"Prior to the hipster “heritage,” and crafty “repurposing” revolutions born of reality television so many years ago, the only context the public really had for the artifacts of their collective history not stored in struggling museums seen only on childhood school trips were the legions of condescending retirees smelling vaguely of lilac and rambling about “book values” running prissy but dusty antique shops in vacation towns. I rightly cannot fault y’all for not finding those very accessible or worthy of your precious free weekend hours. But for folks like me, weirdos ooking for points of connection in an uncomfortable world, the very idea of “forgotten” makes our hearts race and we think you’re crazy to resist! An abandoned parking lot or the field of an underutilized historic landmark in need of the funding, completely uncatalogued piles of every single thing ever possibly made by man or machine before this very day with no answers and not many hints, likely beginning an hour before dawn and potentially slogging through mud or 90 degrees, sounds better than sex! Its a never ending number of too crazy to be imagined stories, lives lived, lost achievements, personalities and insights all silenced by the years and the graves just waiting to wake up and chat. The age and construction of a thing, the society that produced it, the intent (folk art is ALL intent) of the maker, the make-do necessity of the materials used, how its aged and how its been damaged all tell the story. I can become aware of things I never imagined and with the context I piece together, so can the new owner. In the process, we all learn something about ourselves. Theres nothing better than that discovery and I’ve made ALL my professional choices in this life so that I can afford to run away to this circus every-day."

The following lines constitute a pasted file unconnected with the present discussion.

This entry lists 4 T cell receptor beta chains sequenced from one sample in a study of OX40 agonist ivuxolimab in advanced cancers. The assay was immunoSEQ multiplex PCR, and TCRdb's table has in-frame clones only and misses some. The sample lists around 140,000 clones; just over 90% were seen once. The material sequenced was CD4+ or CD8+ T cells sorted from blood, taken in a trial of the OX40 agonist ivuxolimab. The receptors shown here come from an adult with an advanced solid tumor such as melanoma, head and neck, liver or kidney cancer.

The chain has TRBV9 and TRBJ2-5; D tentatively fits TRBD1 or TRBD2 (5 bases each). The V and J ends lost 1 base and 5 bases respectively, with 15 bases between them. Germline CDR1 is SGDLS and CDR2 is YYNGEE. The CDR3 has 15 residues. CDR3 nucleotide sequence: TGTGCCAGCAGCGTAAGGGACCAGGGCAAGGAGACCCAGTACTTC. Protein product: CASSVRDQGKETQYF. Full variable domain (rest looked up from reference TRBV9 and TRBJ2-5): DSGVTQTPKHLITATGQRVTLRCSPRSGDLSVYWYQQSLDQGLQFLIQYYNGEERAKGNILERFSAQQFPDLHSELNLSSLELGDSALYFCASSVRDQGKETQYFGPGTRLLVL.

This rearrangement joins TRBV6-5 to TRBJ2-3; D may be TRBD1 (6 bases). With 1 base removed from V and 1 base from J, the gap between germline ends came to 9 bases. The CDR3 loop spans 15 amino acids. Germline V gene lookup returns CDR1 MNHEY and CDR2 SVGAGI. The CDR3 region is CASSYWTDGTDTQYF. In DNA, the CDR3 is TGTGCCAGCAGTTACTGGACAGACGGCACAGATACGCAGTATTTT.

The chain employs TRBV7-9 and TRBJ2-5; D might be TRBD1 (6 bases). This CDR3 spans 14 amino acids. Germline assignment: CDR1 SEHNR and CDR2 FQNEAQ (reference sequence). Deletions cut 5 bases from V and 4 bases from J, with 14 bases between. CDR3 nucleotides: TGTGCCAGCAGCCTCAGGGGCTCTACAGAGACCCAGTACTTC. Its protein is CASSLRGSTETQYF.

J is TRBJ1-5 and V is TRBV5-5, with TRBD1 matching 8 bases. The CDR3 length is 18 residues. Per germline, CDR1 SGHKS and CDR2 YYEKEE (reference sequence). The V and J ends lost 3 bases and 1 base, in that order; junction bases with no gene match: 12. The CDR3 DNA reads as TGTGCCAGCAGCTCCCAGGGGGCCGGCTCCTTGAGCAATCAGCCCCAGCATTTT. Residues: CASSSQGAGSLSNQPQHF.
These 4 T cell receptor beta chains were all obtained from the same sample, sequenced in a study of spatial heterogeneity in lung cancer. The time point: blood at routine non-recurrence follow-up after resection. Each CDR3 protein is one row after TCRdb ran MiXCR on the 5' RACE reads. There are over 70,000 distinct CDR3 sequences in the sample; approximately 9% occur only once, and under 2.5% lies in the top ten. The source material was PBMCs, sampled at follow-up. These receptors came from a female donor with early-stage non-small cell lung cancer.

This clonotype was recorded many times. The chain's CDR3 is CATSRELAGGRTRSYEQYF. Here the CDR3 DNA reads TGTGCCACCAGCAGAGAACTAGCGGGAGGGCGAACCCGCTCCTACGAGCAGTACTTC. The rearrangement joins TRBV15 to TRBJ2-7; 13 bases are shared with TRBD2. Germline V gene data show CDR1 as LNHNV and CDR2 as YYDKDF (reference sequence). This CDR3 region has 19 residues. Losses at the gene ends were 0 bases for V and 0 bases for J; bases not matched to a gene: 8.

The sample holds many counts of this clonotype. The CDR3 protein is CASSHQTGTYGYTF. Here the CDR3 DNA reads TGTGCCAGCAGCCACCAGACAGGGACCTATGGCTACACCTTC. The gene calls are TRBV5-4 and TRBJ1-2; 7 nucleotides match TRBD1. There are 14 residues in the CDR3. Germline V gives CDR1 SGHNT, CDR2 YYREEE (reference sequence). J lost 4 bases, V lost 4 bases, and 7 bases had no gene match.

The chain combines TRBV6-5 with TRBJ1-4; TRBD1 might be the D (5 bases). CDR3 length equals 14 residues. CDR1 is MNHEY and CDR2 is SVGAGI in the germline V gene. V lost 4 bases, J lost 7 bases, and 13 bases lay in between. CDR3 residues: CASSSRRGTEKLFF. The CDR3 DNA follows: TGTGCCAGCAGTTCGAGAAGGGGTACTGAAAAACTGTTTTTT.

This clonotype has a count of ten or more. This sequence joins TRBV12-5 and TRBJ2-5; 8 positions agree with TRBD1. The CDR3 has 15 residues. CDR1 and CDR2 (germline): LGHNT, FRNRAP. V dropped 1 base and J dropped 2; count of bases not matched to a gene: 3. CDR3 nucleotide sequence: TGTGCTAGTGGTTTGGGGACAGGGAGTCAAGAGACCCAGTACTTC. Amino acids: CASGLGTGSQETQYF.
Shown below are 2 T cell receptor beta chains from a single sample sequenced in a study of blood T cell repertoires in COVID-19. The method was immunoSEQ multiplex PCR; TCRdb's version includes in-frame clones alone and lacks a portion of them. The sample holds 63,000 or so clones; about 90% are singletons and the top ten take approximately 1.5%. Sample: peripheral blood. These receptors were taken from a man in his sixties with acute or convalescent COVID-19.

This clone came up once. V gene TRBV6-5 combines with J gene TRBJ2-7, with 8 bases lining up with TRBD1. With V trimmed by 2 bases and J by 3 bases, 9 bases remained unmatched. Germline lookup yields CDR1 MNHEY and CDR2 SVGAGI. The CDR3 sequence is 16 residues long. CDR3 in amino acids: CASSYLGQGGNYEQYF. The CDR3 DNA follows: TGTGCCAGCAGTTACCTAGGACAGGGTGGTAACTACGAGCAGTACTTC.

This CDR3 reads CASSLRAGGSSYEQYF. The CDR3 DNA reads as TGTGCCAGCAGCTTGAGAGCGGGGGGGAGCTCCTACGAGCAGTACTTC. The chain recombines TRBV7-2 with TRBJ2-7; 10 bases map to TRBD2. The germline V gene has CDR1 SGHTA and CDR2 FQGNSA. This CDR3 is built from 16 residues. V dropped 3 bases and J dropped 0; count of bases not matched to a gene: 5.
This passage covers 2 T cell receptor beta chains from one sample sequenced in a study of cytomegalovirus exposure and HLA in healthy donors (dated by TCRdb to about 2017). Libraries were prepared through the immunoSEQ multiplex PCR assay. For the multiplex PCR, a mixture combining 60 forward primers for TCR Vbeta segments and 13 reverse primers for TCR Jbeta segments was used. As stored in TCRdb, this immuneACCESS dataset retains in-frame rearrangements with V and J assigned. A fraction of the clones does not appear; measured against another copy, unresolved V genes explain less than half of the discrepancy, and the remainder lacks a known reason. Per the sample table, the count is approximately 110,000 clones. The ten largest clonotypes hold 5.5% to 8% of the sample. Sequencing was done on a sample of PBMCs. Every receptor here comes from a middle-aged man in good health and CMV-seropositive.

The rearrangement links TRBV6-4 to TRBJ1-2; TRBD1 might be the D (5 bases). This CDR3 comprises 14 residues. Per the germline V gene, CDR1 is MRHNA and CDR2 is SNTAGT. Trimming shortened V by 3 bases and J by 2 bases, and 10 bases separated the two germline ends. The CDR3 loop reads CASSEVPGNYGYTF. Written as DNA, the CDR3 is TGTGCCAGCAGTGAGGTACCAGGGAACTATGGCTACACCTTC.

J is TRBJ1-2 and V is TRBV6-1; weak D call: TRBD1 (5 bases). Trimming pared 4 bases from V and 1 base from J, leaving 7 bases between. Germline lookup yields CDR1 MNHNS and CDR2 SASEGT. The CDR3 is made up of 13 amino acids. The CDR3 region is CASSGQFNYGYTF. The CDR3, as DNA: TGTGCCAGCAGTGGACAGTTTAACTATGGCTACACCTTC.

Art Deco Figural Electric Holy Religious Crown Antique Prop Remnant